United States District Court, E.D. Michigan, Southern Division
WATERMARK SENIOR LIVING RETIMREMENT COMMUNITIES, INC., Plaintiff,
MORRISON MANAGEMENT SPECIALISTS, INC., Defendant.
OPINION & ORDER DENYING DEFENDANT MORRISON'S
MOTION FOR JUDGMENT ON THE PLEADINGS (DKT. 28)
A. GOLDSMITH UNITED STATES DISTRICT JUDGE
matter is before the Court on Defendant Morrison Management
Specialists, Inc.'s motion for judgment on the pleadings
(Dkt. 28). Plaintiff Watermark Senior Living Retirement
Communities, Inc., brings this breach of contract action
against Morrison for allegedly failing to exercise ordinary
care in executing its obligations to manage the kitchen at
one of Watermark's retirement communities, resulting in
the death of one of its residents. Briefing on the motion is
complete. Because oral argument will not aid the Court's
decisional process, the motion will be decided based on the
parties' briefing. See E.D. Mich. LR 7.1(f)(2).
For the following reasons, the Court denies Morrison's
action arises from the tragic death of Willie Mae Henderson.
Henderson resided at Watermark's assisted-living
community, The Fountains of Franklin. In 2012, Henderson
wandered from her room in the memory care unit to the
facility's kitchen, opened a cabinet door under a sink
that contained toxic dishwashing detergent, and drank the
toxic detergent, which resulted in her death. Compl.
¶¶ 5-7. At that time, Morrison was under contract
to provide dietary services at the facility, which included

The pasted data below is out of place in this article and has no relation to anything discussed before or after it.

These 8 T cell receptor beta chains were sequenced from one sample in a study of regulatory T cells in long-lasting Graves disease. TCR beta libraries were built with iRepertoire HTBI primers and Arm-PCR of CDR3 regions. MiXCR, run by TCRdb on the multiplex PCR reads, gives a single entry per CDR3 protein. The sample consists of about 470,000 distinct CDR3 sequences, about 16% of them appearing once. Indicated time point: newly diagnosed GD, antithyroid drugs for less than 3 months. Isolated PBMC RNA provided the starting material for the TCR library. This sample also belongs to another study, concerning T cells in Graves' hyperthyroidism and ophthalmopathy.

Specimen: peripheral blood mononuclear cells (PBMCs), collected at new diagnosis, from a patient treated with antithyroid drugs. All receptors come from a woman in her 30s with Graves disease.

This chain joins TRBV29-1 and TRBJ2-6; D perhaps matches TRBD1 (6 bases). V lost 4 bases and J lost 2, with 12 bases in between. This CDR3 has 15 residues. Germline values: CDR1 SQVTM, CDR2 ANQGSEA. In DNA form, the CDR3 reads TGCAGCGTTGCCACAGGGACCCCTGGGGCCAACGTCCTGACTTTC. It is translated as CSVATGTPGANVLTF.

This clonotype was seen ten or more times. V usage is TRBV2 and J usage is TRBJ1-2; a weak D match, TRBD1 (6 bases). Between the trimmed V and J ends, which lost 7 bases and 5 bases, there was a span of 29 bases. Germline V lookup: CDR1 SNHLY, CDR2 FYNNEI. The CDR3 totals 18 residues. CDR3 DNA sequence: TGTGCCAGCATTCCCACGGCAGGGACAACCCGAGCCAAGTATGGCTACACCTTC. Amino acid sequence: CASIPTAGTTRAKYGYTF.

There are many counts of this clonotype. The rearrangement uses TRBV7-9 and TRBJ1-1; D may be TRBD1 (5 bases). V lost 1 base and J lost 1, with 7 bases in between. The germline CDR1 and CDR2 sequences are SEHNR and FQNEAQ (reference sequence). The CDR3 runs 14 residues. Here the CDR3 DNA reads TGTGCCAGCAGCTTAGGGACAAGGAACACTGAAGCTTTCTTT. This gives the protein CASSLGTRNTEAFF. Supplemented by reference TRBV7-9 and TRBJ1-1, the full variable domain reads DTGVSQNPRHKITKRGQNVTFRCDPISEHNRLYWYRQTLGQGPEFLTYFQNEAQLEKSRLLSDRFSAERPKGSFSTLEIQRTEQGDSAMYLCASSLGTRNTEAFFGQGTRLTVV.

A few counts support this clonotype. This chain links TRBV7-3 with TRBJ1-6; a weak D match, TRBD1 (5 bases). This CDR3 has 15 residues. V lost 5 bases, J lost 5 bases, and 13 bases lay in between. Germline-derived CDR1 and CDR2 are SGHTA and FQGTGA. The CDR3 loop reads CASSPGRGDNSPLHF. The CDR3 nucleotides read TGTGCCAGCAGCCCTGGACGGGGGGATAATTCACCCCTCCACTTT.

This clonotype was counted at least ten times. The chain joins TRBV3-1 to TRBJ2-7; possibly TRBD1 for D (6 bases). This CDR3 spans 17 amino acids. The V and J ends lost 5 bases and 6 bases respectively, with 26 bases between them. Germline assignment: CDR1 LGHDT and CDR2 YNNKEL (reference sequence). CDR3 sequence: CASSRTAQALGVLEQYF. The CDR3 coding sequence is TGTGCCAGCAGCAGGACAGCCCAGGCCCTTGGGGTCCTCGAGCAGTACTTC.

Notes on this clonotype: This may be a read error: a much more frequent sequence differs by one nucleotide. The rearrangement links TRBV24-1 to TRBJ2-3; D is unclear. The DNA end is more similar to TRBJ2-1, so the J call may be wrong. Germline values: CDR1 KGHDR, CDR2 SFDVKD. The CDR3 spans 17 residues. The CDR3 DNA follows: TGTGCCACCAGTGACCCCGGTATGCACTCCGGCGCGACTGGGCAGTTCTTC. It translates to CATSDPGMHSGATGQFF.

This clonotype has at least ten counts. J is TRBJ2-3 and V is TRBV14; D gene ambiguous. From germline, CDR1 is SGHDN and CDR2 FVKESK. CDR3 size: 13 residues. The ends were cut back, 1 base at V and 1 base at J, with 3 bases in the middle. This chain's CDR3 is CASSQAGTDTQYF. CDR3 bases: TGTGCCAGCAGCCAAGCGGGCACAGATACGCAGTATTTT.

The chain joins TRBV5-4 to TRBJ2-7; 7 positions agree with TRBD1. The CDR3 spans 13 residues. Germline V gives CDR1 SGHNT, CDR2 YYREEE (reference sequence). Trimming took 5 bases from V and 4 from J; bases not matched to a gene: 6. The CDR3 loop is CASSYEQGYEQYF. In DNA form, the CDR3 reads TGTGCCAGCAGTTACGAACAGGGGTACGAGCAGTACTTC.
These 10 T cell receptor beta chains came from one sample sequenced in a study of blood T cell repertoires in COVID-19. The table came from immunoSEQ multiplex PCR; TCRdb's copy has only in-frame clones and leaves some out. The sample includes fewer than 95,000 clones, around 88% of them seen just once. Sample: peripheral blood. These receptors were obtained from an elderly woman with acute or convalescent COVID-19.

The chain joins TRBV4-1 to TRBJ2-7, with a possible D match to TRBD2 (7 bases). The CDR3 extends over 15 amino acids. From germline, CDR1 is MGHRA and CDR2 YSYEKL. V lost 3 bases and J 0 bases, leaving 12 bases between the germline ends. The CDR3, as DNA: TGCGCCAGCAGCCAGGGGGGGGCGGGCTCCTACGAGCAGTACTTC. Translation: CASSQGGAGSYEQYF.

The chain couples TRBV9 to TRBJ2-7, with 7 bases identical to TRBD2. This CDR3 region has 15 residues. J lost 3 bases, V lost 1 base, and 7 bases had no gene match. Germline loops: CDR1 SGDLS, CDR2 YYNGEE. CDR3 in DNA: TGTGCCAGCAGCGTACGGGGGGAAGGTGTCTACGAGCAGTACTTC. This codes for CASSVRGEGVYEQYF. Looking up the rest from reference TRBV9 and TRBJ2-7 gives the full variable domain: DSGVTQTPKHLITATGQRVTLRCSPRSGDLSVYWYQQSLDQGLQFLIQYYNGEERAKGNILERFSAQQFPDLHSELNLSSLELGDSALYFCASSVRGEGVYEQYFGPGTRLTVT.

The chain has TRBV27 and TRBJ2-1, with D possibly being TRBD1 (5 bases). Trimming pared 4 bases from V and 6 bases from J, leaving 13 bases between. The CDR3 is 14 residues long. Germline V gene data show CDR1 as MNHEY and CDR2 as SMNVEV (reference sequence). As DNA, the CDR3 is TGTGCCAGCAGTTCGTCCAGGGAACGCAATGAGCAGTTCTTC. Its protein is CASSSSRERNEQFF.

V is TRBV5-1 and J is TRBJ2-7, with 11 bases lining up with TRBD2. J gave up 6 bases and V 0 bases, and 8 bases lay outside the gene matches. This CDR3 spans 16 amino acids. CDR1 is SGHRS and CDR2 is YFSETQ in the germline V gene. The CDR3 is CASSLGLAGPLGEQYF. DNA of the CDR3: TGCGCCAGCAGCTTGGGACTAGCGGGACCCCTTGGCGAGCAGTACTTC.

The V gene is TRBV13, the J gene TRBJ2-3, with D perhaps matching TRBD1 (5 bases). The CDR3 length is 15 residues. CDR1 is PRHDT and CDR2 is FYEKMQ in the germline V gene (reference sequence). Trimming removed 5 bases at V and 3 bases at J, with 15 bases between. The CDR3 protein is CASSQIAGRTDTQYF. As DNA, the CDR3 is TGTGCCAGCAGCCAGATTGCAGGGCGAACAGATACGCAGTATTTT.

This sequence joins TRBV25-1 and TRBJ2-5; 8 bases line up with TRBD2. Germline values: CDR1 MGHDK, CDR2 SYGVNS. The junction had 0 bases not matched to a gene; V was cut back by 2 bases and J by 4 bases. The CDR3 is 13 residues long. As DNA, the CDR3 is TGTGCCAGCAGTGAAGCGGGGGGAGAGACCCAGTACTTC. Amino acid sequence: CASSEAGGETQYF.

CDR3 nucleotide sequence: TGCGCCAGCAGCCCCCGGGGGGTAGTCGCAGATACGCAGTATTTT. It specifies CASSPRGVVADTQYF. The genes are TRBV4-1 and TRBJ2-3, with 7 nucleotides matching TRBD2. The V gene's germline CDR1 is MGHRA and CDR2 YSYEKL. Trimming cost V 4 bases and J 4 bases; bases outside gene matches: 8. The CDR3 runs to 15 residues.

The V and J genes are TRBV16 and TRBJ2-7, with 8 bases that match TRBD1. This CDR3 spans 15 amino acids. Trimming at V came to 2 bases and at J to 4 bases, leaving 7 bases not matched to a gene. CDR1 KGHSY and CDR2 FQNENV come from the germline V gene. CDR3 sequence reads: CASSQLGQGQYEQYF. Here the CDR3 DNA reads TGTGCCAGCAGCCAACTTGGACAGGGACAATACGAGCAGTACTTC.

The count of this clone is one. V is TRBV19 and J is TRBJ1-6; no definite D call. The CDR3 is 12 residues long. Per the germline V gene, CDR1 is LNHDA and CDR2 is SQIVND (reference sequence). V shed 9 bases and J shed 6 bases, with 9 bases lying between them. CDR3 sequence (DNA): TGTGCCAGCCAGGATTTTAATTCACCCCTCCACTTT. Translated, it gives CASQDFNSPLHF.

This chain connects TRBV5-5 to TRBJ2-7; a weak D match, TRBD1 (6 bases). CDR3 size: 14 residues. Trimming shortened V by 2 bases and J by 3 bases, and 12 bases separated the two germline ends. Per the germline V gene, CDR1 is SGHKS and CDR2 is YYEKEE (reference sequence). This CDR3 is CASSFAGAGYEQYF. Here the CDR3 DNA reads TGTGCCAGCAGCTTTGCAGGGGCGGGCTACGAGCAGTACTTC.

managing and securing the kitchen facility. Id.
¶ 8; Agreement, Ex A. to Mot., at 1 (Dkt.
28-1). According to Watermark, two Morrison
employees were the last individuals to have access to the
cabinet door immediately prior to the incident. Compl. ¶
estate sued Watermark in state court, alleging that Watermark
was negligent for leaving the cabinet door unlocked. Compl.
¶¶ 4-6. Watermark did not implead Morrison in the
state court action. Instead, it defended the action alone.
Countercl. ¶ 4 (Dkt. 25). The jury found against
Watermark and awarded Henderson's estate $5.08 million.
Id. ¶ 5. Rather than appeal the judgment,
Watermark settled with Henderson's estate for $3.65
million. Id. ¶ 6.Morrison's counsel attended
the settlement mediation. Compl. ¶ 16. A few months
later, Watermark filed the present action against Morrison
alleging claims of contractual indemnification and breach of
contract seeking to recover the $3.65 million plus all
associated expenses. Countercl. ¶ 8; Compl. at 5.
filed a motion to dismiss this case, arguing that collateral
estoppel barred the action (Dkt. 3). Judge O'Meara agreed
with Morrison and granted the motion (Dkt. 17). Watermark
appealed. The Sixth Circuit found that the indemnification
claim was precluded, because it depended on Watermark showing
that the damages it sought were not the result of its own
negligence - a proposition it could not establish, as the
state court jury had found to the contrary. Watermark
Senior Living Ret. Communities, Inc. v. Morrison Mgmt.
Specialists, Inc., 905 F.3d 421, 430 (6th Cir. 2018).
However, the Sixth Circuit held that the same preclusive
effect did not apply to the breach of contract claim, because
Watermark's negligence is not a defense to such an
action. Id. at 431. The Sixth Circuit remanded the
breach of contract claim and the matter was reassigned to the
undersigned after Judge O'Meara's retirement.
Morrison answered the complaint and filed a counterclaim for
contractual indemnification (Dkt. 25). The present motion for
judgment on the pleadings seeks dismissal of the breach of